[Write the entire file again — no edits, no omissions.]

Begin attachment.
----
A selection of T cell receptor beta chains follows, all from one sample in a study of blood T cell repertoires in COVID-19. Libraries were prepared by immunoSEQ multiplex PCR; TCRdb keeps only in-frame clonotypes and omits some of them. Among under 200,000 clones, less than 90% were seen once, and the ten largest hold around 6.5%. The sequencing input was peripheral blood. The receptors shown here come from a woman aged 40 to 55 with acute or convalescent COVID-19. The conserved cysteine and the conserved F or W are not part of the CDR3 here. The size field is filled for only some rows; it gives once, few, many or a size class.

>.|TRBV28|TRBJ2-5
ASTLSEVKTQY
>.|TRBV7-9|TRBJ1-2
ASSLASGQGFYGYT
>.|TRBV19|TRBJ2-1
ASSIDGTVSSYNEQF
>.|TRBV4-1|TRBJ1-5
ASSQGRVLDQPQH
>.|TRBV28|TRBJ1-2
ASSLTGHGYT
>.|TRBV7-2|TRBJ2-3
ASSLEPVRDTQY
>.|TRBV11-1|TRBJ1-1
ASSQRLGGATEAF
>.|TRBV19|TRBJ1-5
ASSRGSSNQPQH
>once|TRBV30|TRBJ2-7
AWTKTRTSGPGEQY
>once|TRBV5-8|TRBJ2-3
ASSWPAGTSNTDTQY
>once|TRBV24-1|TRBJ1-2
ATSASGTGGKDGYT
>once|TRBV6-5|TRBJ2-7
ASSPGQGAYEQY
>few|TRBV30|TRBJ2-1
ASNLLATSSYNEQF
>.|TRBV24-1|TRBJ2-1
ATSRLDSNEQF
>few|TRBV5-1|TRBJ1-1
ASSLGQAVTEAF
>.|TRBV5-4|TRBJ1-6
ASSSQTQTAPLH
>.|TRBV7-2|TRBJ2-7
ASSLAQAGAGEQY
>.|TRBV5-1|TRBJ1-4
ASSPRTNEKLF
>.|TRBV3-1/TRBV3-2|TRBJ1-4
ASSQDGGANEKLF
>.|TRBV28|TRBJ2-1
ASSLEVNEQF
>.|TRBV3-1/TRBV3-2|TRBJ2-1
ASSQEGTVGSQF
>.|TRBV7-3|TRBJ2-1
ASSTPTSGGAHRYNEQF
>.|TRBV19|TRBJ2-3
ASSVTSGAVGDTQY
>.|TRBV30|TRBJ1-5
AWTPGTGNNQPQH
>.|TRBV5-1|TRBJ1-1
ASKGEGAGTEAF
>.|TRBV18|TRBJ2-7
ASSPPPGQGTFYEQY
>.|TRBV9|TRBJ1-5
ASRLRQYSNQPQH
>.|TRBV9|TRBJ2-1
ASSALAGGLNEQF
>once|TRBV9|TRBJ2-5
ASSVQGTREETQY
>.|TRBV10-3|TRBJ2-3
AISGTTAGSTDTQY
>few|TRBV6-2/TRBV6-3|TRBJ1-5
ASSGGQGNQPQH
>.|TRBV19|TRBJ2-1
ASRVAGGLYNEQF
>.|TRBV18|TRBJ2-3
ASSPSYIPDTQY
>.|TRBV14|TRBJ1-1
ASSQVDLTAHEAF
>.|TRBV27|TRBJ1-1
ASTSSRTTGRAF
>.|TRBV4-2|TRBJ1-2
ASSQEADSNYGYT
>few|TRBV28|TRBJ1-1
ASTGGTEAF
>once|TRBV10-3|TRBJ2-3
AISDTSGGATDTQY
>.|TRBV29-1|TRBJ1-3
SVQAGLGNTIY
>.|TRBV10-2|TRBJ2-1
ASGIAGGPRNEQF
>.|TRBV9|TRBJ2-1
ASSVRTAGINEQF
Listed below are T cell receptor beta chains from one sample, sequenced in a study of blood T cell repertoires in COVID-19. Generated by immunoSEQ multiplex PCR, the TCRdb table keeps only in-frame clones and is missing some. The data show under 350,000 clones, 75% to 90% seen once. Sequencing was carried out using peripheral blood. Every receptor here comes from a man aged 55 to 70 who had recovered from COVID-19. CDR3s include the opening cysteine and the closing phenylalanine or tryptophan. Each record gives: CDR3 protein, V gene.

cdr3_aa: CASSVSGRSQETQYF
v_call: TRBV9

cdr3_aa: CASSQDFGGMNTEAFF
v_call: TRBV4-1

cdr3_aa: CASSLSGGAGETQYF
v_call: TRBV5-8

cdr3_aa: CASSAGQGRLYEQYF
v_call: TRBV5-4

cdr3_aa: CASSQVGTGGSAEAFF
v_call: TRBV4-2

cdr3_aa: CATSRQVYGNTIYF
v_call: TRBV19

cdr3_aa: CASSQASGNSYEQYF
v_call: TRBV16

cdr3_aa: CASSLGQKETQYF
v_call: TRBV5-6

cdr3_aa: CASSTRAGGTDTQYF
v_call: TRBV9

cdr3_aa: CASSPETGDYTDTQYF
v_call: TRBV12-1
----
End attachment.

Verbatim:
A selection of T cell receptor beta chains follows, all from one sample in a study of blood T cell repertoires in COVID-19. Libraries were prepared by immunoSEQ multiplex PCR; TCRdb keeps only in-frame clonotypes and omits some of them. Among under 200,000 clones, less than 90% were seen once, and the ten largest hold around 6.5%. The sequencing input was peripheral blood. The receptors shown here come from a woman aged 40 to 55 with acute or convalescent COVID-19. The conserved cysteine and the conserved F or W are not part of the CDR3 here. The size field is filled for only some rows; it gives once, few, many or a size class.

>.|TRBV28|TRBJ2-5
ASTLSEVKTQY
>.|TRBV7-9|TRBJ1-2
ASSLASGQGFYGYT
>.|TRBV19|TRBJ2-1
ASSIDGTVSSYNEQF
>.|TRBV4-1|TRBJ1-5
ASSQGRVLDQPQH
>.|TRBV28|TRBJ1-2
ASSLTGHGYT
>.|TRBV7-2|TRBJ2-3
ASSLEPVRDTQY
>.|TRBV11-1|TRBJ1-1
ASSQRLGGATEAF
>.|TRBV19|TRBJ1-5
ASSRGSSNQPQH
>once|TRBV30|TRBJ2-7
AWTKTRTSGPGEQY
>once|TRBV5-8|TRBJ2-3
ASSWPAGTSNTDTQY
>once|TRBV24-1|TRBJ1-2
ATSASGTGGKDGYT
>once|TRBV6-5|TRBJ2-7
ASSPGQGAYEQY
>few|TRBV30|TRBJ2-1
ASNLLATSSYNEQF
>.|TRBV24-1|TRBJ2-1
ATSRLDSNEQF
>few|TRBV5-1|TRBJ1-1
ASSLGQAVTEAF
>.|TRBV5-4|TRBJ1-6
ASSSQTQTAPLH
>.|TRBV7-2|TRBJ2-7
ASSLAQAGAGEQY
>.|TRBV5-1|TRBJ1-4
ASSPRTNEKLF
>.|TRBV3-1/TRBV3-2|TRBJ1-4
ASSQDGGANEKLF
>.|TRBV28|TRBJ2-1
ASSLEVNEQF
>.|TRBV3-1/TRBV3-2|TRBJ2-1
ASSQEGTVGSQF
>.|TRBV7-3|TRBJ2-1
ASSTPTSGGAHRYNEQF
>.|TRBV19|TRBJ2-3
ASSVTSGAVGDTQY
>.|TRBV30|TRBJ1-5
AWTPGTGNNQPQH
>.|TRBV5-1|TRBJ1-1
ASKGEGAGTEAF
>.|TRBV18|TRBJ2-7
ASSPPPGQGTFYEQY
>.|TRBV9|TRBJ1-5
ASRLRQYSNQPQH
>.|TRBV9|TRBJ2-1
ASSALAGGLNEQF
>once|TRBV9|TRBJ2-5
ASSVQGTREETQY
>.|TRBV10-3|TRBJ2-3
AISGTTAGSTDTQY
>few|TRBV6-2/TRBV6-3|TRBJ1-5
ASSGGQGNQPQH
>.|TRBV19|TRBJ2-1
ASRVAGGLYNEQF
>.|TRBV18|TRBJ2-3
ASSPSYIPDTQY
>.|TRBV14|TRBJ1-1
ASSQVDLTAHEAF
>.|TRBV27|TRBJ1-1
ASTSSRTTGRAF
>.|TRBV4-2|TRBJ1-2
ASSQEADSNYGYT
>few|TRBV28|TRBJ1-1
ASTGGTEAF
>once|TRBV10-3|TRBJ2-3
AISDTSGGATDTQY
>.|TRBV29-1|TRBJ1-3
SVQAGLGNTIY
>.|TRBV10-2|TRBJ2-1
ASGIAGGPRNEQF
>.|TRBV9|TRBJ2-1
ASSVRTAGINEQF
Listed below are T cell receptor beta chains from one sample, sequenced in a study of blood T cell repertoires in COVID-19. Generated by immunoSEQ multiplex PCR, the TCRdb table keeps only in-frame clones and is missing some. The data show under 350,000 clones, 75% to 90% seen once. Sequencing was carried out using peripheral blood. Every receptor here comes from a man aged 55 to 70 who had recovered from COVID-19. CDR3s include the opening cysteine and the closing phenylalanine or tryptophan. Each record gives: CDR3 protein, V gene.

cdr3_aa: CASSVSGRSQETQYF
v_call: TRBV9

cdr3_aa: CASSQDFGGMNTEAFF
v_call: TRBV4-1

cdr3_aa: CASSLSGGAGETQYF
v_call: TRBV5-8

cdr3_aa: CASSAGQGRLYEQYF
v_call: TRBV5-4

cdr3_aa: CASSQVGTGGSAEAFF
v_call: TRBV4-2

cdr3_aa: CATSRQVYGNTIYF
v_call: TRBV19

cdr3_aa: CASSQASGNSYEQYF
v_call: TRBV16

cdr3_aa: CASSLGQKETQYF
v_call: TRBV5-6

cdr3_aa: CASSTRAGGTDTQYF
v_call: TRBV9

cdr3_aa: CASSPETGDYTDTQYF
v_call: TRBV12-1